I decided to get a second opinion. We had had very good success with doctors out of the University of Washington. They have a medical school. I looked up all the ear specialists and made an appointment. Needless to say, it started with a hearing test...same results. This doctor also said that the clarinet playing could not have been the cause of my hearing loss. He did mention that a cochlear implant could be an option, but noted that I did have some residual hearing, so it might not be a great option. At the time, I did not consider this to be a serious option for me and dismissed the idea.

For those who don't know what a cochlear implant is:

"A cochlear implant is a small, complex electronic device that can help to provide a sense of sound to a person who is profoundly deaf or severely hard-of-hearing. The implant consists of an external portion that sits behind the ear and a second portion that is surgically placed under the skin." Source: National Institute on Deafness and Communication Disorders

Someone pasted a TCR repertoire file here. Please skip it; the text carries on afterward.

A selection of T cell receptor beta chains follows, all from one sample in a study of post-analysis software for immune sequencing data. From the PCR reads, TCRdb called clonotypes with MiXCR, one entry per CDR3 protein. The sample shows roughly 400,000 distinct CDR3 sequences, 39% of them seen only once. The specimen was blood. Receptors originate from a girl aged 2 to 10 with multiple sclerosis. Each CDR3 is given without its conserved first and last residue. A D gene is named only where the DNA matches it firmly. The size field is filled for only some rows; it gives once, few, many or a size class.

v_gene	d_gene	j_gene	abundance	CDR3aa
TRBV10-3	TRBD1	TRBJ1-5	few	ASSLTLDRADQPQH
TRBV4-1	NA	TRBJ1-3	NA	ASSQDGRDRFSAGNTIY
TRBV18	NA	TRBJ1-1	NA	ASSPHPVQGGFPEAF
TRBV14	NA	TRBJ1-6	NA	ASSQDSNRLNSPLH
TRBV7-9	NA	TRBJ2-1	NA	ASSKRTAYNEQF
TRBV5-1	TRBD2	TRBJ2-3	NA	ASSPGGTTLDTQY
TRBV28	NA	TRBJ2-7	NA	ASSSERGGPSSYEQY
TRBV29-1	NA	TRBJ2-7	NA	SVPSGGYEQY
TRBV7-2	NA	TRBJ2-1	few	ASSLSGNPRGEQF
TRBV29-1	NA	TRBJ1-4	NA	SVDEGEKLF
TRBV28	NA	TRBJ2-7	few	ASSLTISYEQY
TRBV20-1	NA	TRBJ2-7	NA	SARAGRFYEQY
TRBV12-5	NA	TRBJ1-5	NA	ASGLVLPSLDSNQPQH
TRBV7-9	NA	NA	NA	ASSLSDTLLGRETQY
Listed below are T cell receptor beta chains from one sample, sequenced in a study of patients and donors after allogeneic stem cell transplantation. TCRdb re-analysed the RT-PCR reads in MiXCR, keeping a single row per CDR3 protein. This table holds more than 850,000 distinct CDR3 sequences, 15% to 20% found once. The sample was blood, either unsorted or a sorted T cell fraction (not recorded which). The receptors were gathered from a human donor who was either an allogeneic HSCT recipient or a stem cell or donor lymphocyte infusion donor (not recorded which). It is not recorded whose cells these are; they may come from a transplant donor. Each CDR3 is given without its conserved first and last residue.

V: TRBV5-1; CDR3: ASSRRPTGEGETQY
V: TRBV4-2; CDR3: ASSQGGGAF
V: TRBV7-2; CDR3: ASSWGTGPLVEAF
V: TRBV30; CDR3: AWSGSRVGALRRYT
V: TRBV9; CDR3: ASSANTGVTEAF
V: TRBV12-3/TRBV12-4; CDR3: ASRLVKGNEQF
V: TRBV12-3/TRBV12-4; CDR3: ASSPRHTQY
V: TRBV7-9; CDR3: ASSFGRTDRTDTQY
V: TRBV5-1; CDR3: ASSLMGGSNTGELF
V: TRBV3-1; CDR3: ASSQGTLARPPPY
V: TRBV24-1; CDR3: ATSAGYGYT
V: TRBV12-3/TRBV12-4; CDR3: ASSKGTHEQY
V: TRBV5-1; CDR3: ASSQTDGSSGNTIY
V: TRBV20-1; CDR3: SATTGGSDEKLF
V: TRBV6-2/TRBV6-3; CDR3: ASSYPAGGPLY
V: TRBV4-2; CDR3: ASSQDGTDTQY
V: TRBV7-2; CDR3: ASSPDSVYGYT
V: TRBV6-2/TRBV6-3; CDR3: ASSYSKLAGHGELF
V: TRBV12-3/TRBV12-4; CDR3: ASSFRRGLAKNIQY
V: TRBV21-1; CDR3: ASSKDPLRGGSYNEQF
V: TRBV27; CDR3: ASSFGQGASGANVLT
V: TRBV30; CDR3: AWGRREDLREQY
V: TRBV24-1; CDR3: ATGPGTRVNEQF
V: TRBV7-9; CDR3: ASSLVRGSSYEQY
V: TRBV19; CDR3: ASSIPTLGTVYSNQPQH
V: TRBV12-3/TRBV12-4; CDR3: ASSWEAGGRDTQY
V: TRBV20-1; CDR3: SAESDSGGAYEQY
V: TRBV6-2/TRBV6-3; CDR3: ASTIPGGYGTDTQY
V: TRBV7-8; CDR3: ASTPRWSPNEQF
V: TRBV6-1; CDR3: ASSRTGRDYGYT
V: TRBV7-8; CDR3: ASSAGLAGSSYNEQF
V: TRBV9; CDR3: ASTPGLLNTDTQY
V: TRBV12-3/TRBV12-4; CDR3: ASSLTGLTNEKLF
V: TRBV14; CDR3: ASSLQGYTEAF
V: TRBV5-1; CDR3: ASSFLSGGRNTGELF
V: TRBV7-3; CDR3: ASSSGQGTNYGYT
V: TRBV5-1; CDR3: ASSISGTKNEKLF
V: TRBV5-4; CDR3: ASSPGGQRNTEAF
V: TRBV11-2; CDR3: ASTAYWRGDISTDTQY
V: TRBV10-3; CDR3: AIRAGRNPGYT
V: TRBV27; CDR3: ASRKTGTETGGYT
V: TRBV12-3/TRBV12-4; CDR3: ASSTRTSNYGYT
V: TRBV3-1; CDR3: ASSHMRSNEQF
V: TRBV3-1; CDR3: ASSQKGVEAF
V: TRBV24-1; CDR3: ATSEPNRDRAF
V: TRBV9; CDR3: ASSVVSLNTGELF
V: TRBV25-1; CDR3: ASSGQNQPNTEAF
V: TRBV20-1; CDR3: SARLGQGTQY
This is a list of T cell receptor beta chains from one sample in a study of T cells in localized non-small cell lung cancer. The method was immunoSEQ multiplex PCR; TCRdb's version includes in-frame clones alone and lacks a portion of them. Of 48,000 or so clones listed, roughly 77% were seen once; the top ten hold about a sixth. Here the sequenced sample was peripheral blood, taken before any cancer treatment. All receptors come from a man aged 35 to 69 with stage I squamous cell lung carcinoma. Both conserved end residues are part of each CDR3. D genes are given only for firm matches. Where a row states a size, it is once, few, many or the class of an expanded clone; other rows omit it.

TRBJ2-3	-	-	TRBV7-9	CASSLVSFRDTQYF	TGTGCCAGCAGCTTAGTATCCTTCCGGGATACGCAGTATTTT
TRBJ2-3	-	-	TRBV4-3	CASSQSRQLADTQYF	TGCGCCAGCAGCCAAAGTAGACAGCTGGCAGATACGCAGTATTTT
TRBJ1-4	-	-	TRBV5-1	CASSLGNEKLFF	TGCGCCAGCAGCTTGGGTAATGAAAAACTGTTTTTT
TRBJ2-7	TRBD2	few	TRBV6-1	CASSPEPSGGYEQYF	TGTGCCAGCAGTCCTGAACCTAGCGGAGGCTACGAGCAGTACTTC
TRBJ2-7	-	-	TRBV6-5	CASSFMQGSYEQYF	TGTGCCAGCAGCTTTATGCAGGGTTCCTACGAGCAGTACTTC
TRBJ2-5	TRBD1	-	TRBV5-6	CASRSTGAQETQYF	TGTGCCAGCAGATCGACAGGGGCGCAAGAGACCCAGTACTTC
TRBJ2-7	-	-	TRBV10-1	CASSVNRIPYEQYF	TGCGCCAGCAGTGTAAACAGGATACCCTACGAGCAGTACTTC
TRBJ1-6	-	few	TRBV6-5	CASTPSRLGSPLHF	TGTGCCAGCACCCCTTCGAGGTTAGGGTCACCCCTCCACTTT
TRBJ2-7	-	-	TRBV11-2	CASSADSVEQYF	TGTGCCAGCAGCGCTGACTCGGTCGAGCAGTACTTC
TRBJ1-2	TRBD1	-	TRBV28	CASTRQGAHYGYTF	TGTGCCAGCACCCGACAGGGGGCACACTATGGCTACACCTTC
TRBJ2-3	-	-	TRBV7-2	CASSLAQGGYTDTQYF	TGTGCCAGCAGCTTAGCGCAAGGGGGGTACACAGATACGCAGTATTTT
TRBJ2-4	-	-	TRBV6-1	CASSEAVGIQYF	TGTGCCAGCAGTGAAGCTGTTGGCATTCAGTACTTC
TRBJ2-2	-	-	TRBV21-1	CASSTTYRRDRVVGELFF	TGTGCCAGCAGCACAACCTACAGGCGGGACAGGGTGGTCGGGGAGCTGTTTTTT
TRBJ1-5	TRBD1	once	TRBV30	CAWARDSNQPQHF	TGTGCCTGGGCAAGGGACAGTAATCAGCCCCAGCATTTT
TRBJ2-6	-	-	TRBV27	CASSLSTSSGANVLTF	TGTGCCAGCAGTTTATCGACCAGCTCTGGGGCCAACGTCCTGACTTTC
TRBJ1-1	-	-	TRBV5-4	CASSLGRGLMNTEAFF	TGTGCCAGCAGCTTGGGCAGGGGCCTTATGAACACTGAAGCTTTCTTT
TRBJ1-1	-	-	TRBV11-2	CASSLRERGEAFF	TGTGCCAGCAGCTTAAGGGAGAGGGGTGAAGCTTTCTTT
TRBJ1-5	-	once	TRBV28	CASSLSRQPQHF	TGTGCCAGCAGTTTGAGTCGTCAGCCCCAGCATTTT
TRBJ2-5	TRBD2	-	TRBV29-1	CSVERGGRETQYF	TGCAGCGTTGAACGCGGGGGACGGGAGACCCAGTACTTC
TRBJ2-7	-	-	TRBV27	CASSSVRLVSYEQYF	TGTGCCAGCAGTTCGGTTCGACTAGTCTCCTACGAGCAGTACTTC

Fast forward 9 I am, about to embark on the journey to see if I'd be a good candidate for one of these.

So why now? There are several reasons for considering taking this path. The challenges of single-sided deafness have been increasingly have an effect on my quality of life. Since it is very difficult to tell where sound is coming from, when out in the world, walking in town or through parking lots, it takes additional visual diligence to feel safe in my surroundings. This takes energy, and as I age, it does take its toll. Second, when out in a restaurant with friends, it can be very difficult to hear the conversation, particularly in a noisy restaurant...not fun. Third, as I age, it is likely that the hearing in my "good" ear will begin to deteriorate. And if, in an unlikely scenario, I were to lose the hearing in my good ear, I would be left completely deaf. With a cochlear implant, the hearing in my implanted ear will not deteriorate, so I would still be able to rely on it. Lastly, that 3.2kHz tone that I mentioned is a condition called tinnitus.